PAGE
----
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Am J Hypertens. 1992 Mar;5(3):125-33.

Quality of life in treatment of hypertension. A metaanalysis of clinical trials.

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Department of Medicine, Loyola University Medical Center, Maywood, Illinois 60153.


A metaanalysis was performed to determine the effects on quality of life (QL) in hypertension as reported in published clinical trials of antihypertensive drug therapy. All studies included compared active treatment to baseline (placebo or no treatment) with the patients as their own control and used blinded, randomized trials. Change was measured by self and/or interviewer-assisted evaluation, standardized psychomotor/cognitive tests, or sleep laboratory observations. After an exhaustive literature search (1970 to 1990), nine published trials of 27 population groups (n = 1620) using 14 drugs from six pharmacological groups met selection criteria and were analyzed for five QL constructs: sexual function, sleep, psychomotor, general well-being, and mood. Small positive effect size (d) improvement with treatment was seen for sleep (d = 0.106), psychomotor (d = 0.283), general well-being (d = 0.139), and mood (d = 0.167) while no effect could be determined for sexual function (d = -0.030) based on 95% confidence intervals. Either a comparably small improvement with treatment or no effect was seen among various pharmacological drug groups; no negative effect with treatment was identified. A larger positive effect could be postulated if the drug choice was individualized to the patient rather than randomized as in clinical trial methodology. Although none of the drug groups had a clearly superior effect, a more frequent positive effect with angiotensin converting enzyme inhibitors and beta-blockers was seen for all constructs. Narrower demographics and smaller sample sizes may have biased similar positive effects in calcium-channel blockers and diuretics.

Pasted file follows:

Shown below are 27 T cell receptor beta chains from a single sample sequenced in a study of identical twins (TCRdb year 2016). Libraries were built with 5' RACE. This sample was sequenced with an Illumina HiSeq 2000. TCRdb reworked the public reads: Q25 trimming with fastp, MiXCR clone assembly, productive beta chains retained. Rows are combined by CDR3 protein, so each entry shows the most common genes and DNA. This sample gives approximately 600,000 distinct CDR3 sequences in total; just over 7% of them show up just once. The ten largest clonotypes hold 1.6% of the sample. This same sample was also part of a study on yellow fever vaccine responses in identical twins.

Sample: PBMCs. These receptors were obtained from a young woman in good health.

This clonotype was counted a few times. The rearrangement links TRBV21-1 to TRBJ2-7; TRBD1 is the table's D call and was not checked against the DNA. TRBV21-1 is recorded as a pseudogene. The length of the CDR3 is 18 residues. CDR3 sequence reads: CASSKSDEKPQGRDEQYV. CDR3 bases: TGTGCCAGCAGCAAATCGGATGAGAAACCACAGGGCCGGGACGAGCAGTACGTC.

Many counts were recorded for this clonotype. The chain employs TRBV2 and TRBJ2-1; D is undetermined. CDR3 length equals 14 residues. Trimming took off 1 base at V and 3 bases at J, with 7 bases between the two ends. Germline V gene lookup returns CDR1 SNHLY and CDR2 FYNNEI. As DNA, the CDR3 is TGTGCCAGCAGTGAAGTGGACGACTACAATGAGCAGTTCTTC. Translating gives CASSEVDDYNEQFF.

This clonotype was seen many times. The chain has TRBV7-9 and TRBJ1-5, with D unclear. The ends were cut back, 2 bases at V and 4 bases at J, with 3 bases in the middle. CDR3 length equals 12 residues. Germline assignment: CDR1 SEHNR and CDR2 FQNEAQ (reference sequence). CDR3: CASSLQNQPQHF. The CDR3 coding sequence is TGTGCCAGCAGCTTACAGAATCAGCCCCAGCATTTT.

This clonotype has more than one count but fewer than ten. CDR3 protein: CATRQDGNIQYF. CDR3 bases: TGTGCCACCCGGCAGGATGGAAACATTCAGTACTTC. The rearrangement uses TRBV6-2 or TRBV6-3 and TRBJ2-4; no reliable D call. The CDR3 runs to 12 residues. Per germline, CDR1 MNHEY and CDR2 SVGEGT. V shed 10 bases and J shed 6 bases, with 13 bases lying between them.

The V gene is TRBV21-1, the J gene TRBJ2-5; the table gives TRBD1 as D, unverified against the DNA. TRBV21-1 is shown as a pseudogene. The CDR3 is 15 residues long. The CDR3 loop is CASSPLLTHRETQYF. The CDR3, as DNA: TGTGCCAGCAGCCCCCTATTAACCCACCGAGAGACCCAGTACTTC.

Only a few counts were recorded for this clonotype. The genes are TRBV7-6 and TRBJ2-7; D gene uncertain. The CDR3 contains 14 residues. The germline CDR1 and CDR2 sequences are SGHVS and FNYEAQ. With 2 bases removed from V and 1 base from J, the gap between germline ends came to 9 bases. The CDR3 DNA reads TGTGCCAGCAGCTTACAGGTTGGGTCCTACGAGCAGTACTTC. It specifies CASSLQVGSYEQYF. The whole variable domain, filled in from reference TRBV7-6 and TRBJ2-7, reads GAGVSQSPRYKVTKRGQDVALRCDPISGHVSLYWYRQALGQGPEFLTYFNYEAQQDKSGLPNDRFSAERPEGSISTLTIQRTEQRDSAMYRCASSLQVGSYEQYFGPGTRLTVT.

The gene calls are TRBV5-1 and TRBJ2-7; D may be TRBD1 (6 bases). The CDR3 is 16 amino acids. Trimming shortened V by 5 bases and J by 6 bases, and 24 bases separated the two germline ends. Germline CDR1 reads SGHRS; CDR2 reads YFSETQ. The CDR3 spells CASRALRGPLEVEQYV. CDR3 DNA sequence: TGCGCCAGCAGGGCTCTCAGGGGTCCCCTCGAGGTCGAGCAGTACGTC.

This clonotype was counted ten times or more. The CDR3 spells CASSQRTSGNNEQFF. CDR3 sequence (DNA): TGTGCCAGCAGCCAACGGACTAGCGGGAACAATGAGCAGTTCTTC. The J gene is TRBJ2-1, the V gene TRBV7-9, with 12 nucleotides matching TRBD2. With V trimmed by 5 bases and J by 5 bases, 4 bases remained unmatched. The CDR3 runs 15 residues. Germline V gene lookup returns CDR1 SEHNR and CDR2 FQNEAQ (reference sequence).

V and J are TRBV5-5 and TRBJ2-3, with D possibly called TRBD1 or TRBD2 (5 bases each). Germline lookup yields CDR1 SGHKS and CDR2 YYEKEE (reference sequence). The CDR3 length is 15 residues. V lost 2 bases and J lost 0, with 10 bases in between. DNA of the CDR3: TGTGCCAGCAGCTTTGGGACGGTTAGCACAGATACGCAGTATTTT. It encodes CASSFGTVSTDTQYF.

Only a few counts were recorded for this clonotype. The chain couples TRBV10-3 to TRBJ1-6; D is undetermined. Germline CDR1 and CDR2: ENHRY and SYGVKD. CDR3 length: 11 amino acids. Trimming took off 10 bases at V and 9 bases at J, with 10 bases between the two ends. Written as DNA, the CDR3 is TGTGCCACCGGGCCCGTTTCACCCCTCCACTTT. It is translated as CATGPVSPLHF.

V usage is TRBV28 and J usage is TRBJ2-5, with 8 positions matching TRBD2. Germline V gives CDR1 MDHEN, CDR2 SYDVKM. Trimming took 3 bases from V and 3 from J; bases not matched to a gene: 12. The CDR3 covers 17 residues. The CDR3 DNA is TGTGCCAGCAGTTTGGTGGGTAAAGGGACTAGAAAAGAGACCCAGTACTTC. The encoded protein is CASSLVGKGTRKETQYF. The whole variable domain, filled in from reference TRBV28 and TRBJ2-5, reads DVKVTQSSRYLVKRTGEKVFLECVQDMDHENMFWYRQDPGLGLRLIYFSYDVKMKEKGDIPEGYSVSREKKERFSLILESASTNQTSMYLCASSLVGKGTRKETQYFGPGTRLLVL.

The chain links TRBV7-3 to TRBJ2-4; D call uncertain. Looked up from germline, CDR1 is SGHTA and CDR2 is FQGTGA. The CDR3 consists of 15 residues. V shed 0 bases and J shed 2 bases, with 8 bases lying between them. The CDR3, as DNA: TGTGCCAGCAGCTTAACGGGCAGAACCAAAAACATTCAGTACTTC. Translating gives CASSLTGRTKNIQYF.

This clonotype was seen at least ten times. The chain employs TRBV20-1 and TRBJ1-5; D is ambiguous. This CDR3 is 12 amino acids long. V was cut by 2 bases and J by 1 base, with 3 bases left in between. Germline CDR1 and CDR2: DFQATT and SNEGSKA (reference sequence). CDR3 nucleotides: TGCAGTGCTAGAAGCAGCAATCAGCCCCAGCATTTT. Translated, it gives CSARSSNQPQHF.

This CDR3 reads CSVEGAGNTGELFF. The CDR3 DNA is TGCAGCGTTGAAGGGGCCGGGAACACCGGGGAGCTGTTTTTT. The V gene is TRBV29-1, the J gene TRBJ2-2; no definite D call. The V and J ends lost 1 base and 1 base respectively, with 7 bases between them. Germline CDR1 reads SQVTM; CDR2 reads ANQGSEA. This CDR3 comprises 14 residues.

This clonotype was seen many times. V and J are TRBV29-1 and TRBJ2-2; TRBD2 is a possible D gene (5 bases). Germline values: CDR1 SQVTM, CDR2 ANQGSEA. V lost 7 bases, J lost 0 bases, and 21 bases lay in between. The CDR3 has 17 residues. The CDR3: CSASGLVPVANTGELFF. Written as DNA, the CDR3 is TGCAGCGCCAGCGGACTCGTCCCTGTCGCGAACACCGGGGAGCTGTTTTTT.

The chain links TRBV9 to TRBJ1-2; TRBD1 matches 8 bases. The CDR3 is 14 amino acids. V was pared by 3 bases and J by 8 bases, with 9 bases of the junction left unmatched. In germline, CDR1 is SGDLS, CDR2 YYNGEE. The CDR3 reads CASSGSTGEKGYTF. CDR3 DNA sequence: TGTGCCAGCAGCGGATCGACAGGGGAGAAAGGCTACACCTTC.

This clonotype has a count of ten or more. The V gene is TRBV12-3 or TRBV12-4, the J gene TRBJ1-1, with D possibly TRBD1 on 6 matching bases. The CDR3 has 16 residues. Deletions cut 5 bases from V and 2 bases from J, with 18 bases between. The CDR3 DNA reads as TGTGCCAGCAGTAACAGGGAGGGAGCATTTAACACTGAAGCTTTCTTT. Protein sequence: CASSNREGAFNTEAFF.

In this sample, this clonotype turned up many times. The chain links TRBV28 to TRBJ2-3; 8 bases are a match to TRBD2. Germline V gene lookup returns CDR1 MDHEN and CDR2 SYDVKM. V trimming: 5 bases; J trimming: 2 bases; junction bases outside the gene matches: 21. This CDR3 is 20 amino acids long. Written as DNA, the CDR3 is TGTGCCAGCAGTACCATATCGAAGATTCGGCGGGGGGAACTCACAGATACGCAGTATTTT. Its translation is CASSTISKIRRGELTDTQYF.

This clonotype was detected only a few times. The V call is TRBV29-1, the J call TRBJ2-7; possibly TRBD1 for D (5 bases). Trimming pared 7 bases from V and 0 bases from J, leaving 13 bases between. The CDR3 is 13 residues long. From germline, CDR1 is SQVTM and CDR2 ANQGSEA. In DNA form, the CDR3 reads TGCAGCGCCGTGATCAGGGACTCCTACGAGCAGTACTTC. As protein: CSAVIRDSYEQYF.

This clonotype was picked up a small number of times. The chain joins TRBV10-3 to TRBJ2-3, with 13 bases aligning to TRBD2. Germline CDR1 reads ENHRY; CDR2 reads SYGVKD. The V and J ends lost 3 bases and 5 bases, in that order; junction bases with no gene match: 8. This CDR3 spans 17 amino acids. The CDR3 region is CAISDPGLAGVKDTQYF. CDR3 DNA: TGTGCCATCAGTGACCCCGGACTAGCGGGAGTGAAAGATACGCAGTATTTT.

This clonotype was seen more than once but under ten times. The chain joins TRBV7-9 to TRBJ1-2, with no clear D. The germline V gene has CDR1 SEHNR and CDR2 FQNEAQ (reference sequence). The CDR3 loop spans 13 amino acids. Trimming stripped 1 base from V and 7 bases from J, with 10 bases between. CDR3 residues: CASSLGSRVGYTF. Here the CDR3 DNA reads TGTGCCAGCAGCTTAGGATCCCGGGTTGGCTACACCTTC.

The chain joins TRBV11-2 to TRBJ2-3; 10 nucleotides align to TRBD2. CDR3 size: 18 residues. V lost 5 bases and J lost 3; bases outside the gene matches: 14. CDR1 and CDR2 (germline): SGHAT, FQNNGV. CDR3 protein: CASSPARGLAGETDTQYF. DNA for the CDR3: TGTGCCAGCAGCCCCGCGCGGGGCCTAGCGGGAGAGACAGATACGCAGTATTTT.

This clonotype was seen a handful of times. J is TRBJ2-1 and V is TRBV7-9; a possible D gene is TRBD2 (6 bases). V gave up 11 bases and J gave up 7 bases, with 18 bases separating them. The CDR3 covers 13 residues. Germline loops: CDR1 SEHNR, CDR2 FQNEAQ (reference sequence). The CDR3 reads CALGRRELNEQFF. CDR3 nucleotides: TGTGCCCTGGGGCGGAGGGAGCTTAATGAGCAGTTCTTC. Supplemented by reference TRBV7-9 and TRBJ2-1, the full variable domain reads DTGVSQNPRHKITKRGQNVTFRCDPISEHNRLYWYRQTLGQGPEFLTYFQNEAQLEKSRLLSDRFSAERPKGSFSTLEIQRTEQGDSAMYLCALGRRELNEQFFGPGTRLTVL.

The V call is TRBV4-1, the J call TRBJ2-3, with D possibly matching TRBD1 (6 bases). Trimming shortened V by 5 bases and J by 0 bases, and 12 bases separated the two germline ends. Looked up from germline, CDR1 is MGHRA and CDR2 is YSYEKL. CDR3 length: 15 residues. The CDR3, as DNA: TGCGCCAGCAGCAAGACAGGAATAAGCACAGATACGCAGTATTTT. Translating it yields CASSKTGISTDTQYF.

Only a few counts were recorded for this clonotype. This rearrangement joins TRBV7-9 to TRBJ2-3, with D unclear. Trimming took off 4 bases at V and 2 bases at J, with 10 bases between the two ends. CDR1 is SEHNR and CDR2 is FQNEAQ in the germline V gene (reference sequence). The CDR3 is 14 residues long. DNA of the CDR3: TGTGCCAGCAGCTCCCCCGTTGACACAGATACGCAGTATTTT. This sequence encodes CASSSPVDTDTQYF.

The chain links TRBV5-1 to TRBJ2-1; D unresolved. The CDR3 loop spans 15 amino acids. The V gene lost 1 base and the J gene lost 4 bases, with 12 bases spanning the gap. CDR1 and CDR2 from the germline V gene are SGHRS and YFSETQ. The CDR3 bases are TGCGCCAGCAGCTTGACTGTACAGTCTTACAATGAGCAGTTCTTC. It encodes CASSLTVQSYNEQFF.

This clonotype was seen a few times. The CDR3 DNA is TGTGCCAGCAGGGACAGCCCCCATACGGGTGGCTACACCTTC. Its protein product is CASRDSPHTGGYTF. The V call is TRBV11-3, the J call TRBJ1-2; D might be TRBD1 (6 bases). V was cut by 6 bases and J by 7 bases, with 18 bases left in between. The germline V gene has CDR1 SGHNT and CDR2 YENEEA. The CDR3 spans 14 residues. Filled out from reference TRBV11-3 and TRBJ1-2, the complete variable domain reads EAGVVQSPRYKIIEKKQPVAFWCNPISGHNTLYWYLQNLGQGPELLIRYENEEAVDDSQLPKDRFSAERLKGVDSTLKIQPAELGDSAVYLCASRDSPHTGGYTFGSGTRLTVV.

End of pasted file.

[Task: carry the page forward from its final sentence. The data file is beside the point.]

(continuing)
[Indexed for MEDLINE]

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